If your passport is lost or stolen during your stay in Cambodia, you will require a police report to obtain an exit visa. The police report must be applied for in person at the tourist police station closest to where the incident occurred. You will also need to apply for a new exit visa with the Cambodian immigration authorities. Approval for an exit visa will take around 3 working days from the Cambodian Department of Immigration. You should carry copies of a recent passport photo with you in case you need a replacement passport while overseas.
Visa and other entry and exit conditions (such as currency, customs and quarantine regulations) can change at short notice. Contact the nearest Embassy or Consulate of Cambodia for the most up to date information.
Cambodian-Thai Border: Six legal international border crossing points are open for foreign travellers on the Cambodian-Thai border at Koh Kong City (Cham Yeam), O Smach (Oddar Meanchey), Poipet (Banteay Meanchey), Prum (Pailin), Dong (Kamrieng Battambang) and Caom (Oddar Meanchey). Cambodian visas can be obtained at these border crossings.
Cambodian-Vietnamese Border: Cambodian visas can be obtained at the international border crossing points at Bavet (Svay Rieng), Kaam Samnor (Kandal Mekong), Trapaing Sre (Kratie) and Phnom Den (Takeo). The Cambodian Ministry of Tourism also reports that Cambodian visas can be obtained on arrival at six other border crossings between Cambodia and Vietnam, but you should confirm this prior to travelling, as entry and exit conditions change regularly. Vietnamese visas must be obtained prior to travelling to the border.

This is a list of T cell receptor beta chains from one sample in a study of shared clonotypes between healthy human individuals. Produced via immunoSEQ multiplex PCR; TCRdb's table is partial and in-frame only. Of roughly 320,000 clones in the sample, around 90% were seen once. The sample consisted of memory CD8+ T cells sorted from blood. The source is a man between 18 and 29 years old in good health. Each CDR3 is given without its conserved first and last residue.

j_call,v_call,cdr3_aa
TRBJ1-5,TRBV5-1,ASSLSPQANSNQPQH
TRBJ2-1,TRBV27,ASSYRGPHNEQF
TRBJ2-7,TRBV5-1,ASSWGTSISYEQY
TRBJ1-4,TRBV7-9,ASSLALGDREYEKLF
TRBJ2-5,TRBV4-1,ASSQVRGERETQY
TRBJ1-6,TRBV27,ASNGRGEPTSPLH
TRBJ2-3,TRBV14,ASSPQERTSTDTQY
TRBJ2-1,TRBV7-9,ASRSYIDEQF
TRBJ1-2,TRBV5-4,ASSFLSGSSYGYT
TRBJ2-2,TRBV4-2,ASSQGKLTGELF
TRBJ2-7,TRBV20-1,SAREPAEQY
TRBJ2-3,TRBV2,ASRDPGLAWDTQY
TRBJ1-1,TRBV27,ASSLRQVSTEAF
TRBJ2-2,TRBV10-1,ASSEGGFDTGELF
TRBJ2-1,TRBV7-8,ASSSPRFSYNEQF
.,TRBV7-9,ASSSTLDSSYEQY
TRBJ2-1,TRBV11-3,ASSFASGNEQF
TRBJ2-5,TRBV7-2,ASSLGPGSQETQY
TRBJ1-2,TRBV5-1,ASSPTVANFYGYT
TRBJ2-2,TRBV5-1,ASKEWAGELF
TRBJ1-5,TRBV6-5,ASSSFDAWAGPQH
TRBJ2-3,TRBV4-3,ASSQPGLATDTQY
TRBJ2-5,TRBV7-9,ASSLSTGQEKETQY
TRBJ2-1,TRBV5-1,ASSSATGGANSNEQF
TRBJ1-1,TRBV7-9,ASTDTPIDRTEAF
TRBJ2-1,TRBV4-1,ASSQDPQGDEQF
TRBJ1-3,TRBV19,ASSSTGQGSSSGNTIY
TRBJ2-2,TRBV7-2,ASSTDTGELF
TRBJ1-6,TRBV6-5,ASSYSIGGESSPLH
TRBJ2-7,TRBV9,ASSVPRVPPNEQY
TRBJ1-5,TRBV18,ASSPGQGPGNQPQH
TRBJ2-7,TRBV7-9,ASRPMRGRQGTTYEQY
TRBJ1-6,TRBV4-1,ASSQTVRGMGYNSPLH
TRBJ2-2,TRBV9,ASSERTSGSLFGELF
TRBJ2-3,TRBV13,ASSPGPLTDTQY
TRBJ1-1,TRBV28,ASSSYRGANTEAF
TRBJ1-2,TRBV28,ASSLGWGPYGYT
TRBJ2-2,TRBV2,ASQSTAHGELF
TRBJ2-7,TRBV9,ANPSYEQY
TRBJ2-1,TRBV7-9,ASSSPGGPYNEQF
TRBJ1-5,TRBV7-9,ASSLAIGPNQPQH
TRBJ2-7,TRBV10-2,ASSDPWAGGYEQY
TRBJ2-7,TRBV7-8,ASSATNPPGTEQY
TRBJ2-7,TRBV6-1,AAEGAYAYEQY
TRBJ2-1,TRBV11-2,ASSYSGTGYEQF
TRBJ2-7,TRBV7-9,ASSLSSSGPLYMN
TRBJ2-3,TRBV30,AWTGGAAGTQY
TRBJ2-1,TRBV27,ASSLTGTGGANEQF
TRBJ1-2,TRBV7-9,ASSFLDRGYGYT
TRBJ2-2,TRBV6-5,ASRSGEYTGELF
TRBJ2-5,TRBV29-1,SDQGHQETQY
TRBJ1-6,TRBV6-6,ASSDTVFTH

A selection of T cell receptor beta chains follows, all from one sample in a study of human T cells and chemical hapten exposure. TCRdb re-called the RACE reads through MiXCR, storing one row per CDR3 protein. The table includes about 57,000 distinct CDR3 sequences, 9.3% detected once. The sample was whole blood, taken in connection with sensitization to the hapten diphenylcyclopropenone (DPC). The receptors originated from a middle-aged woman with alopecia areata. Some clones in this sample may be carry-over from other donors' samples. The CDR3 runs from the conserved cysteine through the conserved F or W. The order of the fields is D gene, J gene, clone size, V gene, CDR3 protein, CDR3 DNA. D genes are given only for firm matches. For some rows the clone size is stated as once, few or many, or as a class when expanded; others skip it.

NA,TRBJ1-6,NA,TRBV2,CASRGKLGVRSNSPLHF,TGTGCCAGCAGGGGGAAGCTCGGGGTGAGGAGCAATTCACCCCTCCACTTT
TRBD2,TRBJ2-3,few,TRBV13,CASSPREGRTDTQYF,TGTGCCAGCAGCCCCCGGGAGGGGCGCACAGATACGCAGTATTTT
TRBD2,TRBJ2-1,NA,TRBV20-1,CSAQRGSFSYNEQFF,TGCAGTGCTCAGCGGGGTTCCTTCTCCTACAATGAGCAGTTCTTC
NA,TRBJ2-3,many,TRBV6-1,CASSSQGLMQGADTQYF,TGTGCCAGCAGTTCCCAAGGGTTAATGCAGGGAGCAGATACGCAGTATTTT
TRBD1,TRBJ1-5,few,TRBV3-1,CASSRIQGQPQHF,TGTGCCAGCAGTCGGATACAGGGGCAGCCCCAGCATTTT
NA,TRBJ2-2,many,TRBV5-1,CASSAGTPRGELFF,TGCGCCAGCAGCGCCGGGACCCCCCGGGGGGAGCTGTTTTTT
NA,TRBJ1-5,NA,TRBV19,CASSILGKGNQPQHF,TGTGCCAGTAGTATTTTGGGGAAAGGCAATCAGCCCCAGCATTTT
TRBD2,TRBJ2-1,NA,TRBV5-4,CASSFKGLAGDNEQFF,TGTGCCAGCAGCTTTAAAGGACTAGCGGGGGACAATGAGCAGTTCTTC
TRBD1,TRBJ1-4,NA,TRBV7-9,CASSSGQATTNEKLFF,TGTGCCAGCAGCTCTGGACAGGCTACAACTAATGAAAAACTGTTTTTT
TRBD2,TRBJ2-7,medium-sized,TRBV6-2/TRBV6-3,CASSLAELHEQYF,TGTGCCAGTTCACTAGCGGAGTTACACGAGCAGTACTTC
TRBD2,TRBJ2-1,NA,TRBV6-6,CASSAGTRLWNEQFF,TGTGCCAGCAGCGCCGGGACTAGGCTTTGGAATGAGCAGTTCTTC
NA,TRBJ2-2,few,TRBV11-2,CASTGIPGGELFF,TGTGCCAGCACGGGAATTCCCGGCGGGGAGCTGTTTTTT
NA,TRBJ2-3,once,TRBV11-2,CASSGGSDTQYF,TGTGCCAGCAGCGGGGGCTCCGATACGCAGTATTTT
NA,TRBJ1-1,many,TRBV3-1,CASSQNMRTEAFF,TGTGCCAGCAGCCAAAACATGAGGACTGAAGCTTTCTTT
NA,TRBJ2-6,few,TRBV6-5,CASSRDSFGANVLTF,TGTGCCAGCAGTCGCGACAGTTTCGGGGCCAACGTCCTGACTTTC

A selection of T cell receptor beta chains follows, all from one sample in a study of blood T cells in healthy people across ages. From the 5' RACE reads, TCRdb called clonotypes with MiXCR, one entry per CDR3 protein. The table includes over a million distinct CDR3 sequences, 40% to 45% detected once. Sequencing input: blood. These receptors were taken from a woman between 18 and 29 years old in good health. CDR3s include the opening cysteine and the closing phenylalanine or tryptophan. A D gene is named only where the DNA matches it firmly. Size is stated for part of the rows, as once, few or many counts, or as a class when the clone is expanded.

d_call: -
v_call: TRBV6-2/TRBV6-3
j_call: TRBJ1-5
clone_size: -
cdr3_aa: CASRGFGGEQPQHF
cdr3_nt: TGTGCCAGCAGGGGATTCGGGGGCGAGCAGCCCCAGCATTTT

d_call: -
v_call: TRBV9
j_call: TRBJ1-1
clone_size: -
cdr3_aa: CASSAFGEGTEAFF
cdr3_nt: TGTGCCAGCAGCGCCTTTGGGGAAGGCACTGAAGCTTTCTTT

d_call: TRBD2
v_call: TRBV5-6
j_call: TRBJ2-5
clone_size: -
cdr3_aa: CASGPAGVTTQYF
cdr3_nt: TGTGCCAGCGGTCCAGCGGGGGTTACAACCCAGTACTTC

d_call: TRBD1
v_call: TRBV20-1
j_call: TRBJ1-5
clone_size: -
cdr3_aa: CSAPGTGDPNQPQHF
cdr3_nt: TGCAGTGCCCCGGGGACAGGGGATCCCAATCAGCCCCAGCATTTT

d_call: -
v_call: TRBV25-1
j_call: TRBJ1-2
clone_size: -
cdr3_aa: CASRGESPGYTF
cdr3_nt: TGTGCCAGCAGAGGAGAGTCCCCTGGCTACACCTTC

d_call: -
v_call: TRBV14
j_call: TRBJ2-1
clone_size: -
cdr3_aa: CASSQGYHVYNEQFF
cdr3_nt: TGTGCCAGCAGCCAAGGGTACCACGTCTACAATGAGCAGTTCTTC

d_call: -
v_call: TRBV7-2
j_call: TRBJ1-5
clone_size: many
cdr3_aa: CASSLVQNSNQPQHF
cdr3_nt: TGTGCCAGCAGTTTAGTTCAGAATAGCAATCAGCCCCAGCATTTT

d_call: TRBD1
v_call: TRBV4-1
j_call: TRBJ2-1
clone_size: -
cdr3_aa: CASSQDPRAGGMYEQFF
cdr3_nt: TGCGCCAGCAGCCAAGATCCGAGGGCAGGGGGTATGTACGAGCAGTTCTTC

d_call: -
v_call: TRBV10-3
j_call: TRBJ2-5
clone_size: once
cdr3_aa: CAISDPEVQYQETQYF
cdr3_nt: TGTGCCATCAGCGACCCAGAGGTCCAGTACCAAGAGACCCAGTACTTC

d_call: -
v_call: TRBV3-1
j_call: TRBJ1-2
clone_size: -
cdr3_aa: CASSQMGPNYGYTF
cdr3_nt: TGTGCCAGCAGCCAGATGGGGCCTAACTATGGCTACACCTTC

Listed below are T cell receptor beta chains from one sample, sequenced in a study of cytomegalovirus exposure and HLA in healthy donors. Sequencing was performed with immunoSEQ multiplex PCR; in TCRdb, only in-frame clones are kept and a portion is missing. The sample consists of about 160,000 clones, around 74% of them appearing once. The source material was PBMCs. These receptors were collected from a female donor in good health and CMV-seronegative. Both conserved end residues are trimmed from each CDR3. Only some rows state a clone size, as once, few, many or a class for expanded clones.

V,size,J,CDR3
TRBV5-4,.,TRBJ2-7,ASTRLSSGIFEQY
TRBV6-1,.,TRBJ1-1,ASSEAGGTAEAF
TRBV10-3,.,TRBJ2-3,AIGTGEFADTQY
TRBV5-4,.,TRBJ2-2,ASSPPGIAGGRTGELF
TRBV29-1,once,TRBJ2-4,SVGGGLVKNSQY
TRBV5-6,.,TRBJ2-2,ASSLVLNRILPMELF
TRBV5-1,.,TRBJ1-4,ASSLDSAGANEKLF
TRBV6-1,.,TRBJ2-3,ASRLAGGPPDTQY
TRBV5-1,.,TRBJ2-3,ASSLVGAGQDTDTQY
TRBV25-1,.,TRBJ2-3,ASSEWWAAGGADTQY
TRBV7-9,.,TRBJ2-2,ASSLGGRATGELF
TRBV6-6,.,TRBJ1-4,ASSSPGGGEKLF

Cambodian-Lao Border: The Lao side of the border crossing at Dong Krolor-Veun Kham is often closed to foreign travellers with little notice. The border crossing is in an isolated location 50km to the north of the Cambodian provincial centre of Stung Treng. It is not serviced by public transport, although rudimentary and unreliable private motorbike and truck services run to Stung Treng. Cambodian and Lao visas cannot be obtained at the border.
If travelling by air between Cambodia and Laos, Cambodian visas can be obtained on arrival at Siem Reap or Phnom Penh international airports.
Safety and security
Opportunistic crime is common in Cambodia. Keep your passport and other valuables in a safe place.